4 Crucial Considerations to Prevent Slip and Fall Incidents

Nov. 21, 2017

Avoid liability by keeping your floor safe.

Slip and fall incidents aren’t just embarrassing for the visitor, customer or employee who falls victim to them. As any FM knows, slips and falls can easily become liability claims. 

CNA Risk Control, the risk exposure management arm of the insurance provider CNA, examined six years of slip and fall liability claims and found trends of low severity but high frequency, both of which are consistent with the rest of the risk control industry. You may worry more about the costs of the most severe slip and fall claims, but a long string of smaller claims adds up quickly and can create a significant financial burden for your organization, even if you never deal with a large claim.

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Protect your organization, reputation, employees and visitors by taking action against potential slip and fall hazards. These four strategies can help reduce your exposure, according to CNA Risk Control.

1) Choose the right flooring. Don’t just look at the features of the flooring itself. Consider the space you’ll install it in and the environment it will be subjected to. Assess the qualities of the surface, what cleaning agents and equipment you’ll need, and how the surface will be finished. Account for these factors in your final decision.

2) Test for slip resistance. Routine slip resistance testing helps your organization comply with specifications from flooring manufacturers. When you know the surface’s original coefficient of friction, you can also make better decisions about cleaning solutions, finishes and sealants that will maintain that coefficient.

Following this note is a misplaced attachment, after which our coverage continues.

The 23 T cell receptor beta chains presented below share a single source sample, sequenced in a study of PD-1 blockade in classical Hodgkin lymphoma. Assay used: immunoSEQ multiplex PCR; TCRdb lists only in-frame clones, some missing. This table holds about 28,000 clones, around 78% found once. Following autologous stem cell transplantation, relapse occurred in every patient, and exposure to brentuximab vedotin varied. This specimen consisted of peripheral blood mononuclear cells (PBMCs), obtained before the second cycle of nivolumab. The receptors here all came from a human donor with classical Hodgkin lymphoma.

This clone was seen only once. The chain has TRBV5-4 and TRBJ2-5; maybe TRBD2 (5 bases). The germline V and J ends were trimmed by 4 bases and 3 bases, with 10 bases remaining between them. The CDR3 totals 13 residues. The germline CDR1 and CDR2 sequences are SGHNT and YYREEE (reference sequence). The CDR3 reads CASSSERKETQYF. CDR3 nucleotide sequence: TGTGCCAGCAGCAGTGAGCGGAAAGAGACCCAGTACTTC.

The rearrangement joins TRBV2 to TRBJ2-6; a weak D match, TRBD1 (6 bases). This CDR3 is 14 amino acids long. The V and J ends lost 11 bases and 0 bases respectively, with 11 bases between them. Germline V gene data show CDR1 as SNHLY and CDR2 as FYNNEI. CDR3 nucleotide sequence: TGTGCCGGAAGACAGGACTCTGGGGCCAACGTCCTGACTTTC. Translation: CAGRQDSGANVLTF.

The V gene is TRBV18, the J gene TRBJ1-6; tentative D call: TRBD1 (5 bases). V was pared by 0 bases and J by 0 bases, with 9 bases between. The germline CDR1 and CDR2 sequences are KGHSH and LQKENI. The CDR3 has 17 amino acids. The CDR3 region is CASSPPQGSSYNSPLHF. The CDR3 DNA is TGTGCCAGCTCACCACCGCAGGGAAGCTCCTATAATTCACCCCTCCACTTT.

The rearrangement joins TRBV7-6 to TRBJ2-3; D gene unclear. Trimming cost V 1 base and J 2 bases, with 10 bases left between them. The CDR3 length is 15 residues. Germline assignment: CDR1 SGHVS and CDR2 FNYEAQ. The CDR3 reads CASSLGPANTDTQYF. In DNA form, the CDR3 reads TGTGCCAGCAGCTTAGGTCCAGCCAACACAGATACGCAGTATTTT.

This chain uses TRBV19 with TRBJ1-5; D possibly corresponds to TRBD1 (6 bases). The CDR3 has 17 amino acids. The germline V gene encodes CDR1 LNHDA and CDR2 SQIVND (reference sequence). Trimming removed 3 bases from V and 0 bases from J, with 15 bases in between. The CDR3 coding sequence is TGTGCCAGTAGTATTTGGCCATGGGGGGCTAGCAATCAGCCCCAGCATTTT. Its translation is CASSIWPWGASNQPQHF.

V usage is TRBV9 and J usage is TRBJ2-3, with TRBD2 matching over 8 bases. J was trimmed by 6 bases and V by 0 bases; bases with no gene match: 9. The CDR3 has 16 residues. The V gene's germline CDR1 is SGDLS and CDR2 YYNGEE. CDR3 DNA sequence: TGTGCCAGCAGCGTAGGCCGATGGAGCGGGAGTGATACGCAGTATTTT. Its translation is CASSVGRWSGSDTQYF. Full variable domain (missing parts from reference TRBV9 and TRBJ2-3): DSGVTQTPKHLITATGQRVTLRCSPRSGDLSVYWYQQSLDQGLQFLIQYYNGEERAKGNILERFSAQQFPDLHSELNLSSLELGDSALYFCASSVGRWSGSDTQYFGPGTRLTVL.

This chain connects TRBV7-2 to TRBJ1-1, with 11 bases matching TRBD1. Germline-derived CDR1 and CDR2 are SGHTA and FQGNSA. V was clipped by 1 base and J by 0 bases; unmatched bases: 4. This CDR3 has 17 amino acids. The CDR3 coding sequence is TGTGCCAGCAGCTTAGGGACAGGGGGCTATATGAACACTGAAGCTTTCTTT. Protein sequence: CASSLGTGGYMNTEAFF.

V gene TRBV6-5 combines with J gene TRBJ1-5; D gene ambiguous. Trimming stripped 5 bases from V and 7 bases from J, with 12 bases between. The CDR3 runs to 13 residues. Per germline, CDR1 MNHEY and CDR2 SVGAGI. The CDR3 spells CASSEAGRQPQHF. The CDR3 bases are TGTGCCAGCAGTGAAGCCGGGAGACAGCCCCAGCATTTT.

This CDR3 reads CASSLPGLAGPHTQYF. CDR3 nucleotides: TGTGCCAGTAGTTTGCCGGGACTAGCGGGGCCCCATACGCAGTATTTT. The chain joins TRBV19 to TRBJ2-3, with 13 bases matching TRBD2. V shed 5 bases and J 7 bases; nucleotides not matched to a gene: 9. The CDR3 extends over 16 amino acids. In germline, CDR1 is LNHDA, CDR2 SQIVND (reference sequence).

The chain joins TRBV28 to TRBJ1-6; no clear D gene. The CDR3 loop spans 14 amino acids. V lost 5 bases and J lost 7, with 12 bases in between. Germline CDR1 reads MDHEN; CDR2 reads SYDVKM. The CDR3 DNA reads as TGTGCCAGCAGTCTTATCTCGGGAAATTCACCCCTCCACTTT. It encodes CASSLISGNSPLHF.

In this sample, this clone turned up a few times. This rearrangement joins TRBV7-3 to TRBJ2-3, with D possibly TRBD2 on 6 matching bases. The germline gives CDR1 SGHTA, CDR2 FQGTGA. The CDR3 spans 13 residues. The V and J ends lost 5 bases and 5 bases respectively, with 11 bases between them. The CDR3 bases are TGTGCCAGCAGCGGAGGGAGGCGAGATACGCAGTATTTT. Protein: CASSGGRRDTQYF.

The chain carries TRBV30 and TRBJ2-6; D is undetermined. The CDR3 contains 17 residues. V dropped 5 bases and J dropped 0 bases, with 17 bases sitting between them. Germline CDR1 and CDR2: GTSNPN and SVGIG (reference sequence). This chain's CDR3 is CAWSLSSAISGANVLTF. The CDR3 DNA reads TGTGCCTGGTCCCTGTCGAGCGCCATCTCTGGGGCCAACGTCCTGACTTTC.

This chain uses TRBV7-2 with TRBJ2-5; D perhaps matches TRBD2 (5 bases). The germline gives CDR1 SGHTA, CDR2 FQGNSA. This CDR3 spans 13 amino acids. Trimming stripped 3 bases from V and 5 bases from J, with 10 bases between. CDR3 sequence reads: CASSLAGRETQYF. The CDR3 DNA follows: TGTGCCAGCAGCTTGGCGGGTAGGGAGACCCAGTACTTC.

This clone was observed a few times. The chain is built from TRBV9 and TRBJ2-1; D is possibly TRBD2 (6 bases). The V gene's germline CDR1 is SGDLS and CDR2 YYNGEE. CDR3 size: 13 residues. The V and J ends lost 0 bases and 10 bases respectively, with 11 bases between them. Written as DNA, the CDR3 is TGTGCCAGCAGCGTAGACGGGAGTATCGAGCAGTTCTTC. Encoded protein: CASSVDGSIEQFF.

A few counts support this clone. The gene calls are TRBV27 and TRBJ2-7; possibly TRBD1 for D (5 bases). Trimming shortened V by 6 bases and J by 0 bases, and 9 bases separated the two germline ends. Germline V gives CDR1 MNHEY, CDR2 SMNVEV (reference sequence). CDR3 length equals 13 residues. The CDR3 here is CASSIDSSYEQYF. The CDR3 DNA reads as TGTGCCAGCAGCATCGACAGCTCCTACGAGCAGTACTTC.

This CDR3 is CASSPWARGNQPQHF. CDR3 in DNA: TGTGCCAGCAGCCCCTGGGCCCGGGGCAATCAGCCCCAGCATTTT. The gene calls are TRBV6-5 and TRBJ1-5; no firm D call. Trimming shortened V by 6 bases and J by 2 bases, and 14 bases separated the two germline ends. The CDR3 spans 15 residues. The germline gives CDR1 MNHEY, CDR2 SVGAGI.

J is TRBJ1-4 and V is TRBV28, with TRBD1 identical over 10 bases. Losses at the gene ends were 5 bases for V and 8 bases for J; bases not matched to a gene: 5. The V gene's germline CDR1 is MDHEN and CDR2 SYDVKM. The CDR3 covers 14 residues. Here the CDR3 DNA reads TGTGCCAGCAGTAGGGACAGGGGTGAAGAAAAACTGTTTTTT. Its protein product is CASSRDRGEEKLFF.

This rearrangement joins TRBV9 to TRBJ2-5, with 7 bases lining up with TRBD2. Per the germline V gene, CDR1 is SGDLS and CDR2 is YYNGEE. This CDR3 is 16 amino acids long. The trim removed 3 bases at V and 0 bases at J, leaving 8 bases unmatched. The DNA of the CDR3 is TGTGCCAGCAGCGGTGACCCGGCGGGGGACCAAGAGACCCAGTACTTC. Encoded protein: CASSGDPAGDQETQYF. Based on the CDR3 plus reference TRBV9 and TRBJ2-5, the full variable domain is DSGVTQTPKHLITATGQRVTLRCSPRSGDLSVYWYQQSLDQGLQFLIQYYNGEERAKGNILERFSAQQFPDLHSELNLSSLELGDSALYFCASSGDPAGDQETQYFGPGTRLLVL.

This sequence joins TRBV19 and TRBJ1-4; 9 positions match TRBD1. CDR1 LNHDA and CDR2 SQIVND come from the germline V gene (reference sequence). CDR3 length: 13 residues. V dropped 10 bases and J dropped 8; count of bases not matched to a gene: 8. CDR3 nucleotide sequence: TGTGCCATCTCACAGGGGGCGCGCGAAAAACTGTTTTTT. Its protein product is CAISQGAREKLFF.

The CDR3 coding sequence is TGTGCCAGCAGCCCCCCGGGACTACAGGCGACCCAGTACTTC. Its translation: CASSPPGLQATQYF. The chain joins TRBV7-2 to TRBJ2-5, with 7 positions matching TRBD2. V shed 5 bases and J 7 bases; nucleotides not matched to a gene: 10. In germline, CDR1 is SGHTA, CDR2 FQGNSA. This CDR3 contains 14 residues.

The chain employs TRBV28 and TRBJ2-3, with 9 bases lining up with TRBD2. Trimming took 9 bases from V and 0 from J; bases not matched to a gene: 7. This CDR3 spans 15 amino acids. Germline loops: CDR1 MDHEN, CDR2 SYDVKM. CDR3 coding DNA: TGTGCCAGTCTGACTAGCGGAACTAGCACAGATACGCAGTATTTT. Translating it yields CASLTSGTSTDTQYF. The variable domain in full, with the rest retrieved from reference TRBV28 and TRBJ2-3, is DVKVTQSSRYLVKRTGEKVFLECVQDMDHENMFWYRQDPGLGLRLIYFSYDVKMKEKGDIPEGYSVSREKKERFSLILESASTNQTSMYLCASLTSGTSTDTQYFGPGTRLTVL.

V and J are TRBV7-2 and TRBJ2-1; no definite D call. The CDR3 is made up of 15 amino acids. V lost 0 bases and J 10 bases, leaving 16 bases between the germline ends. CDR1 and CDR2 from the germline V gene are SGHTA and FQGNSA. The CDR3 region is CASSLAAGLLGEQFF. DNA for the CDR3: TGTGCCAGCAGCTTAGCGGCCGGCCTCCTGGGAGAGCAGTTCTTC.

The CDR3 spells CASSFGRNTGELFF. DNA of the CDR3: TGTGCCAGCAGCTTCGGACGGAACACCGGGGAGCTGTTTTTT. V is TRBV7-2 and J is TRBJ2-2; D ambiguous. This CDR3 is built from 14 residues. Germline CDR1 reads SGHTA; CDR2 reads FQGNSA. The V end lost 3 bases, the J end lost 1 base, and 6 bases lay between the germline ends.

3) Clean correctly. The wrong cleaning agent or method can lead directly to a slip and fall accident, so it’s vital that you use the right products and equipment for your flooring. If you use a third-party cleaning service, ensure that they’re aware of what cleaning products to use where. Janitorial vendors should also be vetted for financial stability, ethical practices and existing risk management structure.

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4) Promote awareness. Occupants and visitors can do some of the work of protecting themselves if you make them aware of risks like surface variation and glare. Display signage in areas with floor elevation changes and use design or decorative selection to reduce glare and create visual cues that encourage safe walking. Remove obstacles from walkways and place mats near entrances to encourage people to remove contaminants from their shoes. 

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